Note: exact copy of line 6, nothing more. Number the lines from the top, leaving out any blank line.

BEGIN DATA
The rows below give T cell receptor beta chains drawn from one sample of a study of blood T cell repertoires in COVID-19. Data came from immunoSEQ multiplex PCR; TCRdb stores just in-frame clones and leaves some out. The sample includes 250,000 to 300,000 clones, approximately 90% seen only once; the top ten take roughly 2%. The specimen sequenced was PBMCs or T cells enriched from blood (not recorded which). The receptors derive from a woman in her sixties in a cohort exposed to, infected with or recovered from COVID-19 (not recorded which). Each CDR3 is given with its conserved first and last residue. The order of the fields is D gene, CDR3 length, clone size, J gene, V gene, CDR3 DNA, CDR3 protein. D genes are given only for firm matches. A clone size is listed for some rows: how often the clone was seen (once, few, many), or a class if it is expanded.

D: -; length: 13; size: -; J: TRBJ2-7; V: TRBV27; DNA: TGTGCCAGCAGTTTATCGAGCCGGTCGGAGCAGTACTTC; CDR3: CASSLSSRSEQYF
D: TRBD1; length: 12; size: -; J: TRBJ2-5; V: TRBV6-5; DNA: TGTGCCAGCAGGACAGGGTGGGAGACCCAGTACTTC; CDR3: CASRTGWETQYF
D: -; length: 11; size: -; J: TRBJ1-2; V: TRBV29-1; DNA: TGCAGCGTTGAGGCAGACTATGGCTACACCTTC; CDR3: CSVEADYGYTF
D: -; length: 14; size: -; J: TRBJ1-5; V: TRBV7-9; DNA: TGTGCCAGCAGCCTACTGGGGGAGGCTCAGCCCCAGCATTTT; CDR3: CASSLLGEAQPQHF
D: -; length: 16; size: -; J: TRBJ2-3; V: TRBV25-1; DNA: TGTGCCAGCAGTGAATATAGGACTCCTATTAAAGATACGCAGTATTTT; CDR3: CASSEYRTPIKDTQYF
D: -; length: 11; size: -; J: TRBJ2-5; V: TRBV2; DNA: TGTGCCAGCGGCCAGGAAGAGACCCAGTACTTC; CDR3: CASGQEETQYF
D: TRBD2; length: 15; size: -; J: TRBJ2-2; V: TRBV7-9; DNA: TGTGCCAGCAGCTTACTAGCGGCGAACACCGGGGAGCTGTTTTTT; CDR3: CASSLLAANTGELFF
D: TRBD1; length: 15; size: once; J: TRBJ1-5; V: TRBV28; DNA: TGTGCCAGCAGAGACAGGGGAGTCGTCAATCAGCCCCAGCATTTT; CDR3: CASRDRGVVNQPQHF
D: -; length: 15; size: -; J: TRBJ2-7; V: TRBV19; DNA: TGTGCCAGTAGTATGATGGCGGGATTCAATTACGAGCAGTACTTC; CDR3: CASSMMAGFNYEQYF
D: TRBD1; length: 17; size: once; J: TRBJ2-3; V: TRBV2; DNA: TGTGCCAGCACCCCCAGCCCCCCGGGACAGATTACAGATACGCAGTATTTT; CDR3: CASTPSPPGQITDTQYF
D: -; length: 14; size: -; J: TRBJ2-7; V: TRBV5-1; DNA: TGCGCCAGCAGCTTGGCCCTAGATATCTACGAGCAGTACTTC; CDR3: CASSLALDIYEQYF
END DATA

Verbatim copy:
D: -; length: 16; size: -; J: TRBJ2-3; V: TRBV25-1; DNA: TGTGCCAGCAGTGAATATAGGACTCCTATTAAAGATACGCAGTATTTT; CDR3: CASSEYRTPIKDTQYF